The NHS define ASD as “a condition that affects social interaction, communication, interests and behaviour. It includes Asperger’s Syndrome and childhood autism.” Living with the condition, or living with someone with the condition can be challenging but also very rewarding. The Curly Hair Project (CHP) reaches people through a whole range of media from books to workshops and social media to blogs. Even if you’re not directly affected by ASD at home, Sam believes that “it is still really helpful to learn more about the condition in order to be more understanding of others at work and in social settings.”

Paul Grenyer, NorDevCon organiser and director at Naked Element, explains “My eldest son was diagnosed with Asperger’s Syndrome just over a year ago, so I wanted to find out more about about what it is and what it means for him. My wife did some research, came across The Girl with the Curly Hair book and suggested I read it. I found that it was a really useful tool in understanding the disorder and some really important things, like why he reacts the way he does to certain things. In fact I found the book so insightful and useful in my own search for information about Asperger’s Syndrome, that the Curly Hair Project was the natural choice as the good cause to support at NorDevCon 2016.”

From speaking with Sam it’s clear that her passion for CHP transcends into its efforts to raise awareness of ASD as well as the important work the project do for the female ASD community. Sam reaffirms “The Curly Hair Project is thrilled to be the good cause of choice this year as we are keen to reach a new section of the community who may not have seen our work before. We are grateful for the opportunity to work alongside NorDevCon and by doing so, will hopefully add a new dimension to the world of technology in East Anglia and beyond. Thank you for inviting us, we look forward to meeting you all!”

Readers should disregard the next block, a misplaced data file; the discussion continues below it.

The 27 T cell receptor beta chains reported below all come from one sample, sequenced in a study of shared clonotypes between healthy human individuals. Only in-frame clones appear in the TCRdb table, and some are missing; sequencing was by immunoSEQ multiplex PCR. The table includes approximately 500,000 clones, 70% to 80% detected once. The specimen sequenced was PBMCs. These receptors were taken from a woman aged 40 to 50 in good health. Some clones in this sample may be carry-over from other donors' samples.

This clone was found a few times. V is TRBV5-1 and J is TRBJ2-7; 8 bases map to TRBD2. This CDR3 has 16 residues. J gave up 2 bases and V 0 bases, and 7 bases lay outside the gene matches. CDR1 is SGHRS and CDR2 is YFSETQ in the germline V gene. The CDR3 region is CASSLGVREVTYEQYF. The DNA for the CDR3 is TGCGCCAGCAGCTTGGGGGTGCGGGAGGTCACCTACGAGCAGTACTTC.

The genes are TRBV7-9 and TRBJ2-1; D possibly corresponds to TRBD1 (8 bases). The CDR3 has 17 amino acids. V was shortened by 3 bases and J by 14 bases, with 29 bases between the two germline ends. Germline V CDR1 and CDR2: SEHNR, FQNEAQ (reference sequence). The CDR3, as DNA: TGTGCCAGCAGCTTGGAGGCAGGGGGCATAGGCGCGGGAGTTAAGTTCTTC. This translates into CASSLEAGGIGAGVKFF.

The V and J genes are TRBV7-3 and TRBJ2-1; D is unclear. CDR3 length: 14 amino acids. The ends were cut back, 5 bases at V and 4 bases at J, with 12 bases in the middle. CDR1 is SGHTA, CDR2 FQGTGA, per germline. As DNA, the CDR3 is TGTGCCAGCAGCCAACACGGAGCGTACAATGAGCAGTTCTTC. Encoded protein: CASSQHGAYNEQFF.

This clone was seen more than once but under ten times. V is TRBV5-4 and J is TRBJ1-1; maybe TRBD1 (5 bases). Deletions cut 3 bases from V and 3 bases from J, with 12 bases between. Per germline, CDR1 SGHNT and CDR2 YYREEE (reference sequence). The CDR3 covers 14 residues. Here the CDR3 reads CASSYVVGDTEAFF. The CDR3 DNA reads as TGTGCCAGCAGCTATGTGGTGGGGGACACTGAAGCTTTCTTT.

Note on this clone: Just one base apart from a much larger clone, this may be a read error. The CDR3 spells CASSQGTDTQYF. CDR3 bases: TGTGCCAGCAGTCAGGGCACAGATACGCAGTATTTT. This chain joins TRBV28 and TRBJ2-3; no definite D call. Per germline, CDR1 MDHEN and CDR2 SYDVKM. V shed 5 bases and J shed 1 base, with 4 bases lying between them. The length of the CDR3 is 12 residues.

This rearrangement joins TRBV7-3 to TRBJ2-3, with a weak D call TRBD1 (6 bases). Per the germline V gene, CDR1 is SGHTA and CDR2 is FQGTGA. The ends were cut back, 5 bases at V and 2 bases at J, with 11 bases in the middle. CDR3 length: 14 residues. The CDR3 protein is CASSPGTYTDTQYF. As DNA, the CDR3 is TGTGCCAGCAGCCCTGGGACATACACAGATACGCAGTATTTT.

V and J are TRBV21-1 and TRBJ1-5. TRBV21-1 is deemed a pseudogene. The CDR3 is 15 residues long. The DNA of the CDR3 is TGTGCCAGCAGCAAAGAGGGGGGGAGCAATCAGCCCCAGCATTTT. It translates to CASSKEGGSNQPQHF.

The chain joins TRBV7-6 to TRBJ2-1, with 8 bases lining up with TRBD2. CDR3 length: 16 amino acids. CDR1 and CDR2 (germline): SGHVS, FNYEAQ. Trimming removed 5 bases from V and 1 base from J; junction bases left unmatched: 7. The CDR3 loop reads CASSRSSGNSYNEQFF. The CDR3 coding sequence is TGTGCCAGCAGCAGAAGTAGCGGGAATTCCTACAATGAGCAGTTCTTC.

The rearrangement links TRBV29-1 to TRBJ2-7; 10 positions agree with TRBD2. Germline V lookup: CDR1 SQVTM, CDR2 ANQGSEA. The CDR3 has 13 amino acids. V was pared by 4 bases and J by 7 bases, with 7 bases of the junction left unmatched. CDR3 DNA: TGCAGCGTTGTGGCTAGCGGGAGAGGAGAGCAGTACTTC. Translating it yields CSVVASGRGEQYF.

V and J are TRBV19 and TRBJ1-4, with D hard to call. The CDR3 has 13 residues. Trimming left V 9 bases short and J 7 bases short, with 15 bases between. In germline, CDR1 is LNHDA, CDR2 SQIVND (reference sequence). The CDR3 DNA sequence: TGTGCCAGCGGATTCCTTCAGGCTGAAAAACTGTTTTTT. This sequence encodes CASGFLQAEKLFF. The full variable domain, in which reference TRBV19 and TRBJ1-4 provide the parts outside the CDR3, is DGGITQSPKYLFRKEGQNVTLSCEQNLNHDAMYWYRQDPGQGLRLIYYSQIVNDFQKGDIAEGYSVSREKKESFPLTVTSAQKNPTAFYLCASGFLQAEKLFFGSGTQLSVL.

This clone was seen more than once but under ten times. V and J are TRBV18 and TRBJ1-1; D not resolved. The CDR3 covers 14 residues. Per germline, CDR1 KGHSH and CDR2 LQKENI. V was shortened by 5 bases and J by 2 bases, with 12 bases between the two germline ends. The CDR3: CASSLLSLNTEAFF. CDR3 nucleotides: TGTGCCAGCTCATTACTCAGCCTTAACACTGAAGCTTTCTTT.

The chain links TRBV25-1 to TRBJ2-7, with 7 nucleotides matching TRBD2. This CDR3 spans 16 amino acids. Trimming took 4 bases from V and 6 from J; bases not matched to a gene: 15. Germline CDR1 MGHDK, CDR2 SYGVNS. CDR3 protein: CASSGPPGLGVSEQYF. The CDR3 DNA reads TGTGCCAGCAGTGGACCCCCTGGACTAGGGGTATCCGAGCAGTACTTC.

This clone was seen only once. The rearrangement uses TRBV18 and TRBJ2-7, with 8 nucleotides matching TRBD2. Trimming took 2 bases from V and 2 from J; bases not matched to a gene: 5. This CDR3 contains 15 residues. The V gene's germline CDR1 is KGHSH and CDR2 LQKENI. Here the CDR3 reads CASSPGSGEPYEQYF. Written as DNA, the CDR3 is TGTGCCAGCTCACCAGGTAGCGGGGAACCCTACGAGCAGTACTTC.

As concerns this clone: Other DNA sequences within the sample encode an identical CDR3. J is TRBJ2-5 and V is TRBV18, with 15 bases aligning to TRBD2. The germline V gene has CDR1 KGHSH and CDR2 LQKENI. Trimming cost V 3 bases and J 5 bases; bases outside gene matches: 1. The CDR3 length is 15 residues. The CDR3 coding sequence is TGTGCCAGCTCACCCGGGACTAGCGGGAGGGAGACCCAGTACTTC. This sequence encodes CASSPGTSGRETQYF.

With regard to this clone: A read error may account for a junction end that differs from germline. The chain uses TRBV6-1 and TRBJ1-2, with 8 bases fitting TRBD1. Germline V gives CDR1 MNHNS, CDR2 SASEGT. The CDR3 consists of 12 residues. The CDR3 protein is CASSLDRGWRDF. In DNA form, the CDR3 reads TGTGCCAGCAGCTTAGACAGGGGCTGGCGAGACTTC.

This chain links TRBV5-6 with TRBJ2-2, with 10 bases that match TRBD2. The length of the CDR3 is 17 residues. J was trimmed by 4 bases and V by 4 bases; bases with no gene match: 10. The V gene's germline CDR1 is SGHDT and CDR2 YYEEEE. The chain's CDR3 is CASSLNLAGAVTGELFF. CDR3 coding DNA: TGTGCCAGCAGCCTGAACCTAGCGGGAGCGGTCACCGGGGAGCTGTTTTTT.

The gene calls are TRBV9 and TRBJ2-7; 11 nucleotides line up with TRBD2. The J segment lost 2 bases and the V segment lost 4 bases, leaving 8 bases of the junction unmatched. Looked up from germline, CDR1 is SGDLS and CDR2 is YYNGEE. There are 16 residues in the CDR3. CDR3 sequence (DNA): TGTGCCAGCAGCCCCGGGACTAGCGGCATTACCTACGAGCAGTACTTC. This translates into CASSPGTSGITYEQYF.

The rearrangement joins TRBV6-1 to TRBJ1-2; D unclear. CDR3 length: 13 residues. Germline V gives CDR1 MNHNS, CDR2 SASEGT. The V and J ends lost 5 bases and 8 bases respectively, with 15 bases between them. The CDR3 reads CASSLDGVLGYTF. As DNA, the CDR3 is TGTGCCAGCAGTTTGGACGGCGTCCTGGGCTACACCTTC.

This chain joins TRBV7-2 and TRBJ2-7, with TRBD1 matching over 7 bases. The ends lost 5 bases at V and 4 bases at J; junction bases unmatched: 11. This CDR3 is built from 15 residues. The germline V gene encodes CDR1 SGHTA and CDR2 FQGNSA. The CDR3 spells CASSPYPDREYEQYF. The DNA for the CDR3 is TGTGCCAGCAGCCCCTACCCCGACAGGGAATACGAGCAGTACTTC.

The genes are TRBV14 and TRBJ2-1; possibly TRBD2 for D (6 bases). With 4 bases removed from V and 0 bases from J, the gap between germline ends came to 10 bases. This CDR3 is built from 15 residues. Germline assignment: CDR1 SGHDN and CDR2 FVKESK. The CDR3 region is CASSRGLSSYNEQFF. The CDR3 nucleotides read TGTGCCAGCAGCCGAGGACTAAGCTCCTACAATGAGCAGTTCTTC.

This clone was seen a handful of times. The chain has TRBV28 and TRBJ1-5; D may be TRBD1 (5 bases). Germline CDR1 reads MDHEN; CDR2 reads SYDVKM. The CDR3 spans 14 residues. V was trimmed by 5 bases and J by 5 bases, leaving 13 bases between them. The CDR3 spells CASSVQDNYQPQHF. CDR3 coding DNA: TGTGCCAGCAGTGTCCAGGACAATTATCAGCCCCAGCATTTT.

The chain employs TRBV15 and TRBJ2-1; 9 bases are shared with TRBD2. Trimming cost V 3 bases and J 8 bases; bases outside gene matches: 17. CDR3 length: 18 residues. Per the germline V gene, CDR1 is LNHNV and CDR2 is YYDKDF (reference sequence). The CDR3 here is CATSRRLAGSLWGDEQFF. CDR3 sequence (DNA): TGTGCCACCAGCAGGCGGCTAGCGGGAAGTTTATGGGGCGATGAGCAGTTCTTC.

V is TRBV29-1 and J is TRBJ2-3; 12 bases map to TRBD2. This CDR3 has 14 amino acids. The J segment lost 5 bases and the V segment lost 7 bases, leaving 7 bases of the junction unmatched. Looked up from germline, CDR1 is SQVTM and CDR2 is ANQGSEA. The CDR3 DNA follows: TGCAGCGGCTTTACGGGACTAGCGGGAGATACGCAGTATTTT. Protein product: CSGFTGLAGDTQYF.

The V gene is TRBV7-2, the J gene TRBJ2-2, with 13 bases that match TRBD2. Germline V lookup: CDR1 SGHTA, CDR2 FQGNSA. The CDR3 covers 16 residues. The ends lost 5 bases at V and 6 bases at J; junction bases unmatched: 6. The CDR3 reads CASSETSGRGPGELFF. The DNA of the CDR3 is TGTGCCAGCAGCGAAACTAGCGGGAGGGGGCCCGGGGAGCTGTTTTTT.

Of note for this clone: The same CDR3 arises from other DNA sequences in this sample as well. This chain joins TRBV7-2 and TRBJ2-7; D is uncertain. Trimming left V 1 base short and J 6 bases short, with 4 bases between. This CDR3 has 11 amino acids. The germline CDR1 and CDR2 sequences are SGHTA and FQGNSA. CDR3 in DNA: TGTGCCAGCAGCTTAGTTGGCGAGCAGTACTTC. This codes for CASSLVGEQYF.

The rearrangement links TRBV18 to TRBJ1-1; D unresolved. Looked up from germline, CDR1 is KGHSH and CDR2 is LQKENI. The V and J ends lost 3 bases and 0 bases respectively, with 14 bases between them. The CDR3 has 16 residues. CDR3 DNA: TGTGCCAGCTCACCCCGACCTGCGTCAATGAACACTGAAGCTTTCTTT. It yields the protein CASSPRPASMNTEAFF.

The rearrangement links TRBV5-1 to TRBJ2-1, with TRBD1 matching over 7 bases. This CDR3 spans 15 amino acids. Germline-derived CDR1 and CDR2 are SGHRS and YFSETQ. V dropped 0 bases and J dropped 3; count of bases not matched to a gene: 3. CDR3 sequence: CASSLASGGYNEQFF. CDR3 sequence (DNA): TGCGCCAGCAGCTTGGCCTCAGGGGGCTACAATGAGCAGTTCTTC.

NorDevCon 2016 will take place from the 25th - 27th February 2016 at The King’s Centre in Norwich. To buy tickets or find out about sponsorship opportunities go to www.nordevcon.com

Tuesday, 22 September 2015

Learning Node.js with Richard Astbury Part 2a: Going solo with Bootstrap

In Part 2 Richard Astbury showed me how to add Hogan to the web app and use a template for all the views in the app. Between us we also added Bootstrap to the app. One of the advantages of a template is that you can have a common navigation bar on every view in your app and one of the advantages of Bootstrap is that it has a ready made ‘navbar’. To add the navbar to the app, I copied and pasted the sample from the Bootstrap website and refreshed the browser:
<!DOCTYPE html>
<html lang="en">
  <head>
    <meta charset="utf-8">
    <title> {{title}}  </title>
    <meta name="viewport" content="width=device-width, initial-scale=1.0">
    <link rel="stylesheet" href="//maxcdn.bootstrapcdn.com/bootstrap/3.3.5/css/bootstrap.min.css"></style>
    <link rel="stylesheet" href="//maxcdn.bootstrapcdn.com/bootstrap/3.3.5/css/bootstrap-theme.min.css">
    <script src="//ajax.googleapis.com/ajax/libs/jquery/1.11.3/jquery.min.js"></script>
    <script src="//maxcdn.bootstrapcdn.com/bootstrap/3.3.5/js/bootstrap.min.js"></script>    
  </head>
  <body>
  <div class="navbar navbar-inverse navbar-fixed-top">
    <div class="container">
      <div class="navbar-header">
        <button type="button" class="navbar-toggle" data-toggle="collapse" data-target=".navbar-collapse">
          <span class="sr-only">Toggle navigation</span>
          <span class="icon-bar"></span>
          <span class="icon-bar"></span>
          <span class="icon-bar"></span>
        </button>
        <a class="navbar-brand" href="/">Naked Logs</a>
        </div>
        <div class="collapse navbar-collapse">
          <ul class="nav navbar-nav">
          </ul>